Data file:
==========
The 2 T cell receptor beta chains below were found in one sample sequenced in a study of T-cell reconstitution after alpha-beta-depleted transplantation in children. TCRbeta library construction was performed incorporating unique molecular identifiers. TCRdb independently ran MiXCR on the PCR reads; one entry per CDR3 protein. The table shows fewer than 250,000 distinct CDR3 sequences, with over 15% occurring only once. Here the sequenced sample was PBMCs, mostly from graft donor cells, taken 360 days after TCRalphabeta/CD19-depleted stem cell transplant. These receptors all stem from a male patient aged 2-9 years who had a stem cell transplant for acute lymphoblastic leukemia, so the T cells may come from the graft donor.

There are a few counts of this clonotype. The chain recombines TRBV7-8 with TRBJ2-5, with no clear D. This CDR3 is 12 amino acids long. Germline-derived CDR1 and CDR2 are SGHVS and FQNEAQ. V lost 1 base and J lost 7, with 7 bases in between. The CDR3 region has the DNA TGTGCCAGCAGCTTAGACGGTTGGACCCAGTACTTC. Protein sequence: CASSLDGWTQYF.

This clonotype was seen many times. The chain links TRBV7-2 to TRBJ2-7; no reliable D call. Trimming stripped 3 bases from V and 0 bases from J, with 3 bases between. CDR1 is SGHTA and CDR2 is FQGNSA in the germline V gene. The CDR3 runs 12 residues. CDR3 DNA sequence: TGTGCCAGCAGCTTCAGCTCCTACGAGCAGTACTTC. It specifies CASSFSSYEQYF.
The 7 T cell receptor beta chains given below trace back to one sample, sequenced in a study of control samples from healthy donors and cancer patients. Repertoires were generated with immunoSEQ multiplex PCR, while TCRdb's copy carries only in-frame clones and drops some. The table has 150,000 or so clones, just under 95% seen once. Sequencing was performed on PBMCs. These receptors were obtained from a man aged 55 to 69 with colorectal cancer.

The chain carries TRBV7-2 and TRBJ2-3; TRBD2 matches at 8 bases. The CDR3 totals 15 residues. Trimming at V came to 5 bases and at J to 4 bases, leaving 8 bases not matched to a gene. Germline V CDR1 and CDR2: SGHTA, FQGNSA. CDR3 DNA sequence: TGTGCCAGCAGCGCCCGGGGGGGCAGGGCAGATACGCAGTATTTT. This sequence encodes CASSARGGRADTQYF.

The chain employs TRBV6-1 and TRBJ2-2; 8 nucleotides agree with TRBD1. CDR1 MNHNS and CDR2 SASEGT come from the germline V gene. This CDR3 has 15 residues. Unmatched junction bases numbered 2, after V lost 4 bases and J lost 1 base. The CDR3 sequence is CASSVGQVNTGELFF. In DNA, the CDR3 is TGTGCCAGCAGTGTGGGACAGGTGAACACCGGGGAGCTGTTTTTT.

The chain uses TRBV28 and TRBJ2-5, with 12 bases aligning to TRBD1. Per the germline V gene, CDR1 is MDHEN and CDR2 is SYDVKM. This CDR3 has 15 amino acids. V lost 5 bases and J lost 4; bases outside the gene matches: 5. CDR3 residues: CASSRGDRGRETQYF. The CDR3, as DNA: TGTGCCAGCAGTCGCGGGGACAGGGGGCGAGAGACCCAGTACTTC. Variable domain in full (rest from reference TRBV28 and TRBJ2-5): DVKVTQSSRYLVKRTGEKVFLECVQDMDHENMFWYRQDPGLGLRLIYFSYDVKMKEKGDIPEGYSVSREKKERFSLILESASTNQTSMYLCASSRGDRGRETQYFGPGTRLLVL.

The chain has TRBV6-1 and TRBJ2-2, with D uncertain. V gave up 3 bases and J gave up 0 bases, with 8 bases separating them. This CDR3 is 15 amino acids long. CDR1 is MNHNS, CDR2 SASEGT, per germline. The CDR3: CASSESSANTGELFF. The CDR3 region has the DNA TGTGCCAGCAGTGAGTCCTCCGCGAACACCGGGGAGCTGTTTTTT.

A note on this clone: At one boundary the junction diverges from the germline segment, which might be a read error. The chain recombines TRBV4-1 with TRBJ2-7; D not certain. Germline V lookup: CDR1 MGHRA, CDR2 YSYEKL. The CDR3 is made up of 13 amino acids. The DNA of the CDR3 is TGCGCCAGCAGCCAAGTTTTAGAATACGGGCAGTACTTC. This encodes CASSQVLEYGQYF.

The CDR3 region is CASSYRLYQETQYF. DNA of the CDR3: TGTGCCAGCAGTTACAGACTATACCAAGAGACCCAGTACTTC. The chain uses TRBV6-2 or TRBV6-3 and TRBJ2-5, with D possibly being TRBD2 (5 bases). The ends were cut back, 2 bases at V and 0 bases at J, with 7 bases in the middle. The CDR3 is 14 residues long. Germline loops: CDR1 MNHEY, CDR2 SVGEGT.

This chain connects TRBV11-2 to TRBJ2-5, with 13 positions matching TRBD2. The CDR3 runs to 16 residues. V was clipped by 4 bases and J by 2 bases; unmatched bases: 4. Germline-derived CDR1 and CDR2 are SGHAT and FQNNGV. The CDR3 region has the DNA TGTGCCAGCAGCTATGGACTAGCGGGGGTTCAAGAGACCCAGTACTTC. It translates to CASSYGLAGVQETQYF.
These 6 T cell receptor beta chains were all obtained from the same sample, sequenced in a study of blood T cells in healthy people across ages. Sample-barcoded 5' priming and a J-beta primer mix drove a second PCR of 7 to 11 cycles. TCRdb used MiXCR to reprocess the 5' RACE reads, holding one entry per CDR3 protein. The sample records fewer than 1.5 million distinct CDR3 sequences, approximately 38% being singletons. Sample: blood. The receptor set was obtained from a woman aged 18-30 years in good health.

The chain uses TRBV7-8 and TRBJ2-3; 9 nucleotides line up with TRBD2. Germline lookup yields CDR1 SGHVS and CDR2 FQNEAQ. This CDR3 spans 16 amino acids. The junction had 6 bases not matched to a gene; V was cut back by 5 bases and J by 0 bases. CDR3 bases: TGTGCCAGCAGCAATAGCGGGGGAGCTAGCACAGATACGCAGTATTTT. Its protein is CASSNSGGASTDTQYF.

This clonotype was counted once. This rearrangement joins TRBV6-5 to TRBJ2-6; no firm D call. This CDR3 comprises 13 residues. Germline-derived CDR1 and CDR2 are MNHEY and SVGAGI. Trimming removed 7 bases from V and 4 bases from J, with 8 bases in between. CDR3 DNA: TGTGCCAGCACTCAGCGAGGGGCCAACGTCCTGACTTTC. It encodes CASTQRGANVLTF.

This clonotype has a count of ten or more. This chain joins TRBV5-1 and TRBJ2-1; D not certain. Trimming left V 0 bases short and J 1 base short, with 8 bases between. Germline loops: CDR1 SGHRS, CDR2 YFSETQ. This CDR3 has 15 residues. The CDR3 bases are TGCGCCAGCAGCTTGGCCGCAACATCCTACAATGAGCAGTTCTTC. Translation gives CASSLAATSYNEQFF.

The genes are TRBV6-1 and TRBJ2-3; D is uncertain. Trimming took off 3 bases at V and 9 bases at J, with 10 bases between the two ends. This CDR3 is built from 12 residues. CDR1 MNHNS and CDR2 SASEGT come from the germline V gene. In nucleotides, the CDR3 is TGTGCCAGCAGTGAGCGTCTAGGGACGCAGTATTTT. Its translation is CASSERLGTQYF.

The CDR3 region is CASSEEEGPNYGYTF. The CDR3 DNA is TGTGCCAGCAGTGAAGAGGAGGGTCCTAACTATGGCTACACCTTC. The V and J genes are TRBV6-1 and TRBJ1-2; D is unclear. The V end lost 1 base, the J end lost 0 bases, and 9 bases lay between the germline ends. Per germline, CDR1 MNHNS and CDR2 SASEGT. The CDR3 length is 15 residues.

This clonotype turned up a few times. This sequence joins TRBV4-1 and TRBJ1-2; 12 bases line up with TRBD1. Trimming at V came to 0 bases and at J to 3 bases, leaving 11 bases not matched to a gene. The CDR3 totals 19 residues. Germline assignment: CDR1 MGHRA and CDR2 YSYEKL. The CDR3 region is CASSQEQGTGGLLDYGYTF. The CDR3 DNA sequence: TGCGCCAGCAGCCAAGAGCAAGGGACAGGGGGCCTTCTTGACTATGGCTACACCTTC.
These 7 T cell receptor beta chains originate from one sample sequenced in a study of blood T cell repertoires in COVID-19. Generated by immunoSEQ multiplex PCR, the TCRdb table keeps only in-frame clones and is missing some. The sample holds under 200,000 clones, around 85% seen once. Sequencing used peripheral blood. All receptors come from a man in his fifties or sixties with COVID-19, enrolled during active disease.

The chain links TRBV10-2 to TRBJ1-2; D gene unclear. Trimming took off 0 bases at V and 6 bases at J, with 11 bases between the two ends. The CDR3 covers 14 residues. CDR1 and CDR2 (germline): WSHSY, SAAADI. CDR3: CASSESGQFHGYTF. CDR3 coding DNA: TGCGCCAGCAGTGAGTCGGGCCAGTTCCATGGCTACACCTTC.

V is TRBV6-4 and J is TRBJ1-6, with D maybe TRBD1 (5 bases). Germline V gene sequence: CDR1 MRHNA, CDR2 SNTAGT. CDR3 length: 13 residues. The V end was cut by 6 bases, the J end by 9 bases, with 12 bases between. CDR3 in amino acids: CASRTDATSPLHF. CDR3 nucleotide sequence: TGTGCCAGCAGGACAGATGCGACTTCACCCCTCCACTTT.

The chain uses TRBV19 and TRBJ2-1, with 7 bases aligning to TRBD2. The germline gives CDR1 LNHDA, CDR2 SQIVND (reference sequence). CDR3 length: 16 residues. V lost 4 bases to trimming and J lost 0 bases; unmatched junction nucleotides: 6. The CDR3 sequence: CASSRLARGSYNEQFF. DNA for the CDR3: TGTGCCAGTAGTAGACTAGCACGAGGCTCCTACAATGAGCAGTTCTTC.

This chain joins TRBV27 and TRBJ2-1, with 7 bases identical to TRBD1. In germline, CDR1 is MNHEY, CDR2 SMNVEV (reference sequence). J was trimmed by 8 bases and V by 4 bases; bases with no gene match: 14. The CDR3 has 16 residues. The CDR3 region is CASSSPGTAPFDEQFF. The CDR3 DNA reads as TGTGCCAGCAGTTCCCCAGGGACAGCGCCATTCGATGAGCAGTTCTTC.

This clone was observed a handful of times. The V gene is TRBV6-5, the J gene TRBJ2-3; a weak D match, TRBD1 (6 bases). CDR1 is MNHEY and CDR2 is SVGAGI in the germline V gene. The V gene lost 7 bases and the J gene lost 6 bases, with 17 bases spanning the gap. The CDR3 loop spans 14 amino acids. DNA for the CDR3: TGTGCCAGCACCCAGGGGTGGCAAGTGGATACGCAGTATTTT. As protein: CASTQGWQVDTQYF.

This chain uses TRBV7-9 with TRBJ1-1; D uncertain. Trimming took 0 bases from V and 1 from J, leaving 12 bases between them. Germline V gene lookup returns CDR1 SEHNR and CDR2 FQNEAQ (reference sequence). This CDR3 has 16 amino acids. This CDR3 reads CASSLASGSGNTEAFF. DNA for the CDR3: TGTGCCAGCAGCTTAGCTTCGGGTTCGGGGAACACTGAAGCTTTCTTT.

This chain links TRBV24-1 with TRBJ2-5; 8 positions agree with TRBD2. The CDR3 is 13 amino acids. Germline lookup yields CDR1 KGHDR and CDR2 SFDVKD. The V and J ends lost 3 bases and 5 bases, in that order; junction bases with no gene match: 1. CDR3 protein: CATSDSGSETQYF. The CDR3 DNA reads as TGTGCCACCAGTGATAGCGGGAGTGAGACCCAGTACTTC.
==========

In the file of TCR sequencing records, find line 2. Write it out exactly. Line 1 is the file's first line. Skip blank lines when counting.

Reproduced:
There are a few counts of this clonotype. The chain recombines TRBV7-8 with TRBJ2-5, with no clear D. This CDR3 is 12 amino acids long. Germline-derived CDR1 and CDR2 are SGHVS and FQNEAQ. V lost 1 base and J lost 7, with 7 bases in between. The CDR3 region has the DNA TGTGCCAGCAGCTTAGACGGTTGGACCCAGTACTTC. Protein sequence: CASSLDGWTQYF.